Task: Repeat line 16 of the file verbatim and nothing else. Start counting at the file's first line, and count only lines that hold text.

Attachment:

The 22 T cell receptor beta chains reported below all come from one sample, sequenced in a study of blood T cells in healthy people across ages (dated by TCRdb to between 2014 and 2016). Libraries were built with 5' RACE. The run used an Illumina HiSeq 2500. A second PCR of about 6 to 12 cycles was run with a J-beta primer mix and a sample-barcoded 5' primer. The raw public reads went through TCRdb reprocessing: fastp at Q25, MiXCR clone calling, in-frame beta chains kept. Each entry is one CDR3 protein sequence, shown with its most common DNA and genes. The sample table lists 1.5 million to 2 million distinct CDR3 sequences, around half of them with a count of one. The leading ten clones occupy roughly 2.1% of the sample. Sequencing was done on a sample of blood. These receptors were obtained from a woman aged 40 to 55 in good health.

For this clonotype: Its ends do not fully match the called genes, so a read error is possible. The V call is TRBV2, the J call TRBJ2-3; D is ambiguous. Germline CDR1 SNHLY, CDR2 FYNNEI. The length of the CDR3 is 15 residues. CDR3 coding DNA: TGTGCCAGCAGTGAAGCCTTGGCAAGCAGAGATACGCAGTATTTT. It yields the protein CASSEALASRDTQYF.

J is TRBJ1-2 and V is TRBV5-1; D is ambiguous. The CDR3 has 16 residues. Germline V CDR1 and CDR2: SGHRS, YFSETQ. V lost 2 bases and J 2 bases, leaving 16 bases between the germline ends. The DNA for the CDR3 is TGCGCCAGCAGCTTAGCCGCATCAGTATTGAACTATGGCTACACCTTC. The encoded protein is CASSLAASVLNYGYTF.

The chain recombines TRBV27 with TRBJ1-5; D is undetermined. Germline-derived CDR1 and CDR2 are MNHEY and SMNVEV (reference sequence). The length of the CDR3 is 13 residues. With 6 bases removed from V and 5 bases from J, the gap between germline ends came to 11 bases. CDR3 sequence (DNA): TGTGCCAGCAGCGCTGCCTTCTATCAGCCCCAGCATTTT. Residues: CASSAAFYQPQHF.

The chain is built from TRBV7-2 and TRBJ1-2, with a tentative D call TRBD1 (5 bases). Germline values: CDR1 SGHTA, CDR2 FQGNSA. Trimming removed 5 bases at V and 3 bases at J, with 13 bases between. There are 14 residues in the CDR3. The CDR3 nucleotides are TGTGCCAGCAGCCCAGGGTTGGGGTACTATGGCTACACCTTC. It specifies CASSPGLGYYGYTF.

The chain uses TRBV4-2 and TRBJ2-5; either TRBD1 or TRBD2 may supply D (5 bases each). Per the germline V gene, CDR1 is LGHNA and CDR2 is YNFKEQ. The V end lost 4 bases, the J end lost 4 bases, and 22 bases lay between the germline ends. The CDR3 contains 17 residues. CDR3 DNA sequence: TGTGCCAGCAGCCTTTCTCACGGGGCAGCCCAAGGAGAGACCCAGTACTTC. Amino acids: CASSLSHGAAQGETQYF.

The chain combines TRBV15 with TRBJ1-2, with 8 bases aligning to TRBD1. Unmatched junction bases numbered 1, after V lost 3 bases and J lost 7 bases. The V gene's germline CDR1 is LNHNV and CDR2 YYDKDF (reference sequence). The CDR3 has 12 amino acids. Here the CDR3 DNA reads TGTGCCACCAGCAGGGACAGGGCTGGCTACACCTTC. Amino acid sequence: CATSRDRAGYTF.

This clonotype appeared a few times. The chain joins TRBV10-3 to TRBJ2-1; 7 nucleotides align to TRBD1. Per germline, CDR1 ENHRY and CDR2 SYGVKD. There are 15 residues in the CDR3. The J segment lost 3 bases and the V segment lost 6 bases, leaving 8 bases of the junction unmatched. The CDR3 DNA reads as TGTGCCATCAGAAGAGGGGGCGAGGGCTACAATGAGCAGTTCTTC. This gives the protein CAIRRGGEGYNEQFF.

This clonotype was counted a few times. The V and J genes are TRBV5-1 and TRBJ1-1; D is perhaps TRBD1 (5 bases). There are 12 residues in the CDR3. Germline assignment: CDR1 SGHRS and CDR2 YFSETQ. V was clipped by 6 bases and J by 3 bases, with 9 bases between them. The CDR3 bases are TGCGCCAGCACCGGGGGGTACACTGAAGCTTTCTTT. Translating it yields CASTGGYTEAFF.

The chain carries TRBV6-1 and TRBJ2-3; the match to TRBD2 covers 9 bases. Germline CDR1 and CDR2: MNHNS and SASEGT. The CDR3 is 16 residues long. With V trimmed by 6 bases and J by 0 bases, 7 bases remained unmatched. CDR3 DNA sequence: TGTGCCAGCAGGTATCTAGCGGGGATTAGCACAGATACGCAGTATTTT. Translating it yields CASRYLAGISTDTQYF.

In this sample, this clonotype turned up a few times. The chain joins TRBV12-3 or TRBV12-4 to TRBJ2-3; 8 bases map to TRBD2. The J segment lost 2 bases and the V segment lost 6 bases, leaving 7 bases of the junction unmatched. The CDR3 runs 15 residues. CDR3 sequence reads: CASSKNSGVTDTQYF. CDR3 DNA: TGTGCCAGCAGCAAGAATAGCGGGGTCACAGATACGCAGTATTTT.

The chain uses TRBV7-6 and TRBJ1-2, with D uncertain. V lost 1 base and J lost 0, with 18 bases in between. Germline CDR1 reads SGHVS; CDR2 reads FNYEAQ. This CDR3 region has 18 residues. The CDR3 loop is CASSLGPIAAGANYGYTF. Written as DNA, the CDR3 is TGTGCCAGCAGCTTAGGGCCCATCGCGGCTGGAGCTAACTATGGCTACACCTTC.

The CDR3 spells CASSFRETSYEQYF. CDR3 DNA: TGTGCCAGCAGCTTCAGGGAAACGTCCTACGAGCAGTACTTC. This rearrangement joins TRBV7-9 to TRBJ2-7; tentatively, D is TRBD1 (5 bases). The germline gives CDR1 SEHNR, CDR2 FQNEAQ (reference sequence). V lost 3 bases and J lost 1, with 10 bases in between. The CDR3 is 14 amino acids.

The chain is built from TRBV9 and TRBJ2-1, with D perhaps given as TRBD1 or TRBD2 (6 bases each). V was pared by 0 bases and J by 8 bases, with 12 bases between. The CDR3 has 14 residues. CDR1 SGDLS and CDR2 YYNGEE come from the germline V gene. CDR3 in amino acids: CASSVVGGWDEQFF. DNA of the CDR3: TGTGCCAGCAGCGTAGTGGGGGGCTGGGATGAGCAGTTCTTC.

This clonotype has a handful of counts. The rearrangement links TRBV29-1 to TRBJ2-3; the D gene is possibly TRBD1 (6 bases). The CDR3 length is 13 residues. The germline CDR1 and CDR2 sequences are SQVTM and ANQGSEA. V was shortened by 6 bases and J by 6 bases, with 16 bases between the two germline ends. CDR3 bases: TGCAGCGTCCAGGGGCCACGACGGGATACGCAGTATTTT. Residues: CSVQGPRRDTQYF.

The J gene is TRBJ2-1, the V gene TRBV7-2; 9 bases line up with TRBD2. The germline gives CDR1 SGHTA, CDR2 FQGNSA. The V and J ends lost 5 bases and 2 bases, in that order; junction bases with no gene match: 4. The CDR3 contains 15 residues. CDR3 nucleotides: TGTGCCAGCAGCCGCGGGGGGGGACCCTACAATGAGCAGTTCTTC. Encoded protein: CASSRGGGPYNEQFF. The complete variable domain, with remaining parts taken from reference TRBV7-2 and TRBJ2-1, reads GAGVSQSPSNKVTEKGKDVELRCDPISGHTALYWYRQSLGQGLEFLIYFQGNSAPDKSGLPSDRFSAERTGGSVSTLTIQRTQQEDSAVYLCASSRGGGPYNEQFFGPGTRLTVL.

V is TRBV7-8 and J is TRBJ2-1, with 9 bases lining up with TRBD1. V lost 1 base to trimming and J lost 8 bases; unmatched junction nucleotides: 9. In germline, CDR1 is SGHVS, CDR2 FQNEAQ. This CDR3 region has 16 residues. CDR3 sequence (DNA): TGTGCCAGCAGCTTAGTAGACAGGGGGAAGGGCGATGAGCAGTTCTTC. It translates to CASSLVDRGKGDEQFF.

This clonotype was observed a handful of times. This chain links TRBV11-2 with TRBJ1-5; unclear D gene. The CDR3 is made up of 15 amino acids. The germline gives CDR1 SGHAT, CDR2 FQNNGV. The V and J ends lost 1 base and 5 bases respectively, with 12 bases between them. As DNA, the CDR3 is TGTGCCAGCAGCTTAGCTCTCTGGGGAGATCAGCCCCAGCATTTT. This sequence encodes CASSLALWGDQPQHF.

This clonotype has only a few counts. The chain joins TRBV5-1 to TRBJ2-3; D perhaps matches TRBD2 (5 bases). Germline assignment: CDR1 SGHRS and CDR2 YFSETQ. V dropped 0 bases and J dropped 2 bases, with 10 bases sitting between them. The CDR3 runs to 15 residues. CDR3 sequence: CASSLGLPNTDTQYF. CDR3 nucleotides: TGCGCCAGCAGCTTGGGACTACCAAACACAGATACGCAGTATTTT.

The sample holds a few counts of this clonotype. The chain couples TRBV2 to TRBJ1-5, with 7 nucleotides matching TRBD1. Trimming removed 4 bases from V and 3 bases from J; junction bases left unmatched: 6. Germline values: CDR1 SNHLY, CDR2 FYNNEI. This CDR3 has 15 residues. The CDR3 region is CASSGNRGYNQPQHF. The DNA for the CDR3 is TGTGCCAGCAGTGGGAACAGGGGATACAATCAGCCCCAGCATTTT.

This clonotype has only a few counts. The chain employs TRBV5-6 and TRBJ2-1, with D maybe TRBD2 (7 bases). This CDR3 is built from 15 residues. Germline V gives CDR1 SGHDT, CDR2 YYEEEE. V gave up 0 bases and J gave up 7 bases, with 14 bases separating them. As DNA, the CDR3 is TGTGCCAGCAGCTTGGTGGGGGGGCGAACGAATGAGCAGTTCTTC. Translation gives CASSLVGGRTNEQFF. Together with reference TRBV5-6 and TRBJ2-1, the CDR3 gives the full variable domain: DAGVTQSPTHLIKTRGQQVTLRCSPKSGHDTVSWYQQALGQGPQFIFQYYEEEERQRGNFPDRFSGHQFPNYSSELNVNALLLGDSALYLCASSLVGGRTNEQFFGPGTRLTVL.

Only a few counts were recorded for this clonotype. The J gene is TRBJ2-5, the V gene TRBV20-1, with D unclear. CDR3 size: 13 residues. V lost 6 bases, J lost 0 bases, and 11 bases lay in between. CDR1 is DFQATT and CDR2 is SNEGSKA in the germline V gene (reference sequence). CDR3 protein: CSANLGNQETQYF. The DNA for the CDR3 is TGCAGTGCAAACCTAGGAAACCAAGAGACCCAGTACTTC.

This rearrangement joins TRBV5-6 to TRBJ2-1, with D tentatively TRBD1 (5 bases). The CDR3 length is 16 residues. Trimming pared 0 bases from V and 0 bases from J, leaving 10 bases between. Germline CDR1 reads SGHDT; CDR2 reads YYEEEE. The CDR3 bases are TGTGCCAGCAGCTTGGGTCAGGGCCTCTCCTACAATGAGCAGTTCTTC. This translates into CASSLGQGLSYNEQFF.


The J gene is TRBJ2-1, the V gene TRBV7-2; 9 bases line up with TRBD2. The germline gives CDR1 SGHTA, CDR2 FQGNSA. The V and J ends lost 5 bases and 2 bases, in that order; junction bases with no gene match: 4. The CDR3 contains 15 residues. CDR3 nucleotides: TGTGCCAGCAGCCGCGGGGGGGGACCCTACAATGAGCAGTTCTTC. Encoded protein: CASSRGGGPYNEQFF. The complete variable domain, with remaining parts taken from reference TRBV7-2 and TRBJ2-1, reads GAGVSQSPSNKVTEKGKDVELRCDPISGHTALYWYRQSLGQGLEFLIYFQGNSAPDKSGLPSDRFSAERTGGSVSTLTIQRTQQEDSAVYLCASSRGGGPYNEQFFGPGTRLTVL.